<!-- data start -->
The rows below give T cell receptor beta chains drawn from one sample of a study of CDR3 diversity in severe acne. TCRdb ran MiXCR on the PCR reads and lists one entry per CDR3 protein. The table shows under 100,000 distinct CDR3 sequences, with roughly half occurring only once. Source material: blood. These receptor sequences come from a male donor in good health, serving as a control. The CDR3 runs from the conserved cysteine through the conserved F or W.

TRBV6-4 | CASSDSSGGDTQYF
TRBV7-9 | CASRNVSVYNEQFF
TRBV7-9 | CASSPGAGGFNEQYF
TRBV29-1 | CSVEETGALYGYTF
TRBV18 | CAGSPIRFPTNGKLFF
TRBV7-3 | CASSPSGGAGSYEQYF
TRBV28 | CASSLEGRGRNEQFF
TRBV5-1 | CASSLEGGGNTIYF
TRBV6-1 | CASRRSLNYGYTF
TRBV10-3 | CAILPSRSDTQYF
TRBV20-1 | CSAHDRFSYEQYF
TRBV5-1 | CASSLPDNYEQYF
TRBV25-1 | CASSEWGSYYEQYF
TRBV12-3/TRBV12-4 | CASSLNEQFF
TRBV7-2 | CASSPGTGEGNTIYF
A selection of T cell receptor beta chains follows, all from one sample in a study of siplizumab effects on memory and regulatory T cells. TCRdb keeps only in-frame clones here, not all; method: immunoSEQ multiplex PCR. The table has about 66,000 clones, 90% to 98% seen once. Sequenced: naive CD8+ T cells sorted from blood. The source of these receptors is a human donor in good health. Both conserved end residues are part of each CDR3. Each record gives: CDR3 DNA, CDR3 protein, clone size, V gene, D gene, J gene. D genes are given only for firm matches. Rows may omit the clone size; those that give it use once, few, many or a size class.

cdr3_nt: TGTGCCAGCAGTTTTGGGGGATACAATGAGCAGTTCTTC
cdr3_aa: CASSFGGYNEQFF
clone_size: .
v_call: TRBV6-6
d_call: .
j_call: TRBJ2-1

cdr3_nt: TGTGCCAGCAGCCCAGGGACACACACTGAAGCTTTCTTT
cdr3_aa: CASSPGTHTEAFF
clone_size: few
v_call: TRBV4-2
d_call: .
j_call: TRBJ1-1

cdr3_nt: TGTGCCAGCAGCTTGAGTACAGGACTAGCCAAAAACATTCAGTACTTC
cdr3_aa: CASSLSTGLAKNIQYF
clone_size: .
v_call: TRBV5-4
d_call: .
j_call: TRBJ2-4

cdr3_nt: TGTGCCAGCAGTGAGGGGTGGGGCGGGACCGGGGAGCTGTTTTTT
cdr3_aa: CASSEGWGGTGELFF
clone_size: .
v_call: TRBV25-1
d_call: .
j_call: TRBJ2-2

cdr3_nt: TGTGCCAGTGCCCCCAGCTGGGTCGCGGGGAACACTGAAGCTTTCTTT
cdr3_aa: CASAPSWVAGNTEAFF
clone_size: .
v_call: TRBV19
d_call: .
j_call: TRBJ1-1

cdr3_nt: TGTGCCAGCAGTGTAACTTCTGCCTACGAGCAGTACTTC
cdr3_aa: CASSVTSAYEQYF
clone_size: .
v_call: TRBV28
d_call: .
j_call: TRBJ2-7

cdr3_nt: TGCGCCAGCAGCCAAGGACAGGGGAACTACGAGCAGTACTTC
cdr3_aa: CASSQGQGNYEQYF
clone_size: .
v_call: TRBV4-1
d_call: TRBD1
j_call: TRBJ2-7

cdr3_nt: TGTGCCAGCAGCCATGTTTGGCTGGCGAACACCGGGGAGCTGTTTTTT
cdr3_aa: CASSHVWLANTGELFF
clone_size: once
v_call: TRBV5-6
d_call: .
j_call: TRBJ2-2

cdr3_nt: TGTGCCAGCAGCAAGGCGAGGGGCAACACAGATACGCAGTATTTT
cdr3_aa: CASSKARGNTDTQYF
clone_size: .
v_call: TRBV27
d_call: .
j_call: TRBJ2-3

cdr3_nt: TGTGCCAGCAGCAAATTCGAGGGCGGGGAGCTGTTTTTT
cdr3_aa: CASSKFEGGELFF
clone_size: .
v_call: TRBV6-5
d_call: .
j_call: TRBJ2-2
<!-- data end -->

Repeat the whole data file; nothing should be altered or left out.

The rows below give T cell receptor beta chains drawn from one sample of a study of CDR3 diversity in severe acne. TCRdb ran MiXCR on the PCR reads and lists one entry per CDR3 protein. The table shows under 100,000 distinct CDR3 sequences, with roughly half occurring only once. Source material: blood. These receptor sequences come from a male donor in good health, serving as a control. The CDR3 runs from the conserved cysteine through the conserved F or W.

TRBV6-4 | CASSDSSGGDTQYF
TRBV7-9 | CASRNVSVYNEQFF
TRBV7-9 | CASSPGAGGFNEQYF
TRBV29-1 | CSVEETGALYGYTF
TRBV18 | CAGSPIRFPTNGKLFF
TRBV7-3 | CASSPSGGAGSYEQYF
TRBV28 | CASSLEGRGRNEQFF
TRBV5-1 | CASSLEGGGNTIYF
TRBV6-1 | CASRRSLNYGYTF
TRBV10-3 | CAILPSRSDTQYF
TRBV20-1 | CSAHDRFSYEQYF
TRBV5-1 | CASSLPDNYEQYF
TRBV25-1 | CASSEWGSYYEQYF
TRBV12-3/TRBV12-4 | CASSLNEQFF
TRBV7-2 | CASSPGTGEGNTIYF
A selection of T cell receptor beta chains follows, all from one sample in a study of siplizumab effects on memory and regulatory T cells. TCRdb keeps only in-frame clones here, not all; method: immunoSEQ multiplex PCR. The table has about 66,000 clones, 90% to 98% seen once. Sequenced: naive CD8+ T cells sorted from blood. The source of these receptors is a human donor in good health. Both conserved end residues are part of each CDR3. Each record gives: CDR3 DNA, CDR3 protein, clone size, V gene, D gene, J gene. D genes are given only for firm matches. Rows may omit the clone size; those that give it use once, few, many or a size class.

cdr3_nt: TGTGCCAGCAGTTTTGGGGGATACAATGAGCAGTTCTTC
cdr3_aa: CASSFGGYNEQFF
clone_size: .
v_call: TRBV6-6
d_call: .
j_call: TRBJ2-1

cdr3_nt: TGTGCCAGCAGCCCAGGGACACACACTGAAGCTTTCTTT
cdr3_aa: CASSPGTHTEAFF
clone_size: few
v_call: TRBV4-2
d_call: .
j_call: TRBJ1-1

cdr3_nt: TGTGCCAGCAGCTTGAGTACAGGACTAGCCAAAAACATTCAGTACTTC
cdr3_aa: CASSLSTGLAKNIQYF
clone_size: .
v_call: TRBV5-4
d_call: .
j_call: TRBJ2-4

cdr3_nt: TGTGCCAGCAGTGAGGGGTGGGGCGGGACCGGGGAGCTGTTTTTT
cdr3_aa: CASSEGWGGTGELFF
clone_size: .
v_call: TRBV25-1
d_call: .
j_call: TRBJ2-2

cdr3_nt: TGTGCCAGTGCCCCCAGCTGGGTCGCGGGGAACACTGAAGCTTTCTTT
cdr3_aa: CASAPSWVAGNTEAFF
clone_size: .
v_call: TRBV19
d_call: .
j_call: TRBJ1-1

cdr3_nt: TGTGCCAGCAGTGTAACTTCTGCCTACGAGCAGTACTTC
cdr3_aa: CASSVTSAYEQYF
clone_size: .
v_call: TRBV28
d_call: .
j_call: TRBJ2-7

cdr3_nt: TGCGCCAGCAGCCAAGGACAGGGGAACTACGAGCAGTACTTC
cdr3_aa: CASSQGQGNYEQYF
clone_size: .
v_call: TRBV4-1
d_call: TRBD1
j_call: TRBJ2-7

cdr3_nt: TGTGCCAGCAGCCATGTTTGGCTGGCGAACACCGGGGAGCTGTTTTTT
cdr3_aa: CASSHVWLANTGELFF
clone_size: once
v_call: TRBV5-6
d_call: .
j_call: TRBJ2-2

cdr3_nt: TGTGCCAGCAGCAAGGCGAGGGGCAACACAGATACGCAGTATTTT
cdr3_aa: CASSKARGNTDTQYF
clone_size: .
v_call: TRBV27
d_call: .
j_call: TRBJ2-3

cdr3_nt: TGTGCCAGCAGCAAATTCGAGGGCGGGGAGCTGTTTTTT
cdr3_aa: CASSKFEGGELFF
clone_size: .
v_call: TRBV6-5
d_call: .
j_call: TRBJ2-2